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The importance of play

If we are committed to the development of a player who is innovative, and creative then we have to understand the importance of ‘play’.
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SPEAKER 1: If we are committed to the development of a player who is innovative, creative, and an exceptional decision, maker we have to understand the importance of play in the development of these traits. There has been much research around play, and if we view learning, development, and improvement as the construction of knowledge and understanding, then play for young players, particularly those in the foundation phase, has an integral part to play.
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SPEAKER 2: I’m going to ask a little bit now about the Dutch DNA and the characteristics of Dutch football.
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SPEAKER 3: We are an innovative people. So when we were looking at football many years ago, we were thinking about how can we try to bring in creativity into the game. And we were thinking that it is in the game. You don’t have to bring it in to the game. It is in the game. And this was also based on the research on Swedish soccer. Because in the older days, there was a lot of space to do your football on the streets. And they were very creative in what kind of game they did. So they used different objects as their goals, the way you can score. But also, the players, they just played. The kids just play it.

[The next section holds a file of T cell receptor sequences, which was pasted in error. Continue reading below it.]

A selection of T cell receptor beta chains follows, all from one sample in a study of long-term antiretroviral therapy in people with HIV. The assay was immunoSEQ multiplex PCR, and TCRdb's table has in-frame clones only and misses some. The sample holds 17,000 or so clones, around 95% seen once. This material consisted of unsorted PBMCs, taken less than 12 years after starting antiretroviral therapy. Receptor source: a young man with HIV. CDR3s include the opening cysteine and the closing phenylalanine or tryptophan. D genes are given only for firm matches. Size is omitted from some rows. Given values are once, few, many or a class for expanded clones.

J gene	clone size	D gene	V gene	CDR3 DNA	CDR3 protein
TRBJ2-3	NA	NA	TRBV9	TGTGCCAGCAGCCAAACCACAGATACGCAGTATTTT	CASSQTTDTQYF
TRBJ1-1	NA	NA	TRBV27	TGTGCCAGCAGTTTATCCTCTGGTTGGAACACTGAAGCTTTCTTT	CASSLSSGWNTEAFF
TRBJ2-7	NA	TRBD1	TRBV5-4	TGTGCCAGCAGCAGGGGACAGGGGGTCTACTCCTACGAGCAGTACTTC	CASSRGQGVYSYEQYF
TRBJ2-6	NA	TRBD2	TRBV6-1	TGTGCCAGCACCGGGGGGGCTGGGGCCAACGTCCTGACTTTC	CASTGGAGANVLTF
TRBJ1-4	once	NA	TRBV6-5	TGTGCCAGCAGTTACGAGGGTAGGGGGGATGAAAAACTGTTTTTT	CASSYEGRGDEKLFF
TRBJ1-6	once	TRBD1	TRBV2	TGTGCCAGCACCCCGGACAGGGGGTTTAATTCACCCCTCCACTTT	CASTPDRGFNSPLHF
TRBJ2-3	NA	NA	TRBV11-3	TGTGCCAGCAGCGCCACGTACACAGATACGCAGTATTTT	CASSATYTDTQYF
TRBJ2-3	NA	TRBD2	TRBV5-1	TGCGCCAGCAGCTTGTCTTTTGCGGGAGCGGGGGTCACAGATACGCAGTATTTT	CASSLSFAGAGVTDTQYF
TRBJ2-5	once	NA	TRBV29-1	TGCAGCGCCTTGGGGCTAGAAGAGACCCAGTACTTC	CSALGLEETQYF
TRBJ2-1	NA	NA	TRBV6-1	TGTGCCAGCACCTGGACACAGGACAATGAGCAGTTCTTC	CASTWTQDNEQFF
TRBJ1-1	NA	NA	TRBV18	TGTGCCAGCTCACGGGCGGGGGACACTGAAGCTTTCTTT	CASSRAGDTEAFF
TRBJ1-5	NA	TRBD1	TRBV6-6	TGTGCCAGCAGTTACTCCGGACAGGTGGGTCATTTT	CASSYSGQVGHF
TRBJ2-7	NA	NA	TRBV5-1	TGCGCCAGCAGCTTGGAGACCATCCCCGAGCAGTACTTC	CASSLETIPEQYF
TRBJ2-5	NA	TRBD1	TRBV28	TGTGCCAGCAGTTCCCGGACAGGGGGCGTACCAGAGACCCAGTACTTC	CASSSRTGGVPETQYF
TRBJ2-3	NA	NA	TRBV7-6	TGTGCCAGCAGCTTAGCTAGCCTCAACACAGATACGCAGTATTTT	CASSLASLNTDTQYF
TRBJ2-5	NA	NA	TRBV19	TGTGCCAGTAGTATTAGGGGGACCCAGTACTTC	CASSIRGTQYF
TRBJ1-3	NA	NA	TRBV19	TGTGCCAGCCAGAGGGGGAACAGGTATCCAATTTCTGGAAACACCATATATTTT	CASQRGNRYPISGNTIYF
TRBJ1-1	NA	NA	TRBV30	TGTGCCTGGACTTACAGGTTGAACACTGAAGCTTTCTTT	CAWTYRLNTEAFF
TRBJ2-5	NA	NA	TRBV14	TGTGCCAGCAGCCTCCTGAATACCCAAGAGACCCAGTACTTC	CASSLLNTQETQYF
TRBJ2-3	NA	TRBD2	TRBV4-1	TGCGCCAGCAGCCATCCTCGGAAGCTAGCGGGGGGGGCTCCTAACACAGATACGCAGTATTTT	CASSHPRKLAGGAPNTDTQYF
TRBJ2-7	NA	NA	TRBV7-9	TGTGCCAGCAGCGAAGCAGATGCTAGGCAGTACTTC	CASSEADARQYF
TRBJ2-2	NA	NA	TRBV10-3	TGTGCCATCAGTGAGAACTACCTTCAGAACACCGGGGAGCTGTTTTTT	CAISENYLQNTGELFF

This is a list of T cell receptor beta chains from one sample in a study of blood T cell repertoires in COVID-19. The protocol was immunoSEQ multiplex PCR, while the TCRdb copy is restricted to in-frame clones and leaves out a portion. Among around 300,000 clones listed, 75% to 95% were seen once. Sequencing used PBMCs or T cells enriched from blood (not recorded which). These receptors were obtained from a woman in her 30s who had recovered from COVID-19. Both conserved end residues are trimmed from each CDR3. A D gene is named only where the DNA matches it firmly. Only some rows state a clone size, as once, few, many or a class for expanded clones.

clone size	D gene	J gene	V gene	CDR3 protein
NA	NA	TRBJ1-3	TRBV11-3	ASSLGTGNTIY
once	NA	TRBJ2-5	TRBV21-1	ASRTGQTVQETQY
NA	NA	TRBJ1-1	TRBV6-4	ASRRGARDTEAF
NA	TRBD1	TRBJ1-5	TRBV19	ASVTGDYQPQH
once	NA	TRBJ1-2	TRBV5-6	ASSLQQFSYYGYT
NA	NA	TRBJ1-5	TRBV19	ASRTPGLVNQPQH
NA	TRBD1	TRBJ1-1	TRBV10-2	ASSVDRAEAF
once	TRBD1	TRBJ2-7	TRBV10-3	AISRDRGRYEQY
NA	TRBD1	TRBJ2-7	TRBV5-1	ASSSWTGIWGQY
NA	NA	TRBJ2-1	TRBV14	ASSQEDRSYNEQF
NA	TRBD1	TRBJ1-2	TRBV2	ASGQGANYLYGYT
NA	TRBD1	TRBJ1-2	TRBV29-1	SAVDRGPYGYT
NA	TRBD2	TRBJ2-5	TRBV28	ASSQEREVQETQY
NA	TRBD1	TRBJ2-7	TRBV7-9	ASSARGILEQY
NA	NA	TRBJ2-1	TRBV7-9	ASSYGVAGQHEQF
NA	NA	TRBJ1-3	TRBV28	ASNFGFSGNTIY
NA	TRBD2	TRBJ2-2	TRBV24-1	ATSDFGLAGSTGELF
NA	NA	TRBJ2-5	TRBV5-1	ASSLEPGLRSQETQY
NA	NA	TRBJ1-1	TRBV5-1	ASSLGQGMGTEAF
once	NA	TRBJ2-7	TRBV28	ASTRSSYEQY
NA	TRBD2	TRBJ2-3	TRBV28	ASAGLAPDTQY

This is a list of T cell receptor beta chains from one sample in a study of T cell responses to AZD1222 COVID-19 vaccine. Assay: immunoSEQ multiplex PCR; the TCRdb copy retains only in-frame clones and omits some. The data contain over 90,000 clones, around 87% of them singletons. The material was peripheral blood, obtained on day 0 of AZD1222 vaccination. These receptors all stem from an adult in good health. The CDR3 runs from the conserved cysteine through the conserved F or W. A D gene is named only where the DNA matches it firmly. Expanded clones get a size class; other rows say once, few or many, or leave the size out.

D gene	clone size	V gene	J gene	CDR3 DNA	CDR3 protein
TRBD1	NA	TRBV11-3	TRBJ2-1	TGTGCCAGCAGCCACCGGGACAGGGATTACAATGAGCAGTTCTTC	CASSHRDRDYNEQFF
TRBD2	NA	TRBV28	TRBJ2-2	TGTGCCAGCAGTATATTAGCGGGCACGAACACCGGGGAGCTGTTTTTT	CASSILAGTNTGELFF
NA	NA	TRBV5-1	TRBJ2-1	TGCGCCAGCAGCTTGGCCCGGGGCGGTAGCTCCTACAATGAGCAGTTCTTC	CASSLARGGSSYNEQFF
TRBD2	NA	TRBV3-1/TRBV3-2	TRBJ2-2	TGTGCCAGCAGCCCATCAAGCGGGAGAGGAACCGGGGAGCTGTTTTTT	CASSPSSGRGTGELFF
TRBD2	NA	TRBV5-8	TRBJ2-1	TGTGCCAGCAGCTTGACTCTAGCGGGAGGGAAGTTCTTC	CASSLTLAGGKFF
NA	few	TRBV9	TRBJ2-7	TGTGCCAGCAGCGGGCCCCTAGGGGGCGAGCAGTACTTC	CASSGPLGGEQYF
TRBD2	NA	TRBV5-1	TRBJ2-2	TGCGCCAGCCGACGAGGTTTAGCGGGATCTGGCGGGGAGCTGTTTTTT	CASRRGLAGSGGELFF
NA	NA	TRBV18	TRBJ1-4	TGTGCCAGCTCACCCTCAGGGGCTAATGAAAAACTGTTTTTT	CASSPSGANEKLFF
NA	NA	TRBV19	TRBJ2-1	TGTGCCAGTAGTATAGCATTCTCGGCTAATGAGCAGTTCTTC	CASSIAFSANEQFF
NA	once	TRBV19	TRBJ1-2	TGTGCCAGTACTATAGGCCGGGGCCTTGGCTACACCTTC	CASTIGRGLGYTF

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And so then at that moment, we thought, OK, then this must be more or less the basic form of football. So this was the birth of first four. And just by playing four versus four, you bring the idea of street soccer into the more official way of training and coaching. And I think that’s a cultural part that you’re always looking for, OK, how can we improve? What kind of step can we make? And we really have to do this because we are– when you relate it to our neighbours, Germany, France, and so on, we are a relative small country. So we don’t have this big lake with so many fishes.
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Think about talented players we can put in our national team. So we have we have to be creative. So it’s about introducing this model of street soccer. But nowadays it’s about how you are speaking to the children. And it’s becoming more and more important that you understand what young children are doing these days and how you must approach them. And then you come to the effect of asking questions. But this is not a goal in itself. It’s always one of the things you can use to improve them. Because that’s the dangerous thing out of it, that we’re making a goal on itself on asking questions. So keep it into balance.
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But we like to be innovative and look for new things and how we can introduce it into training and coaching.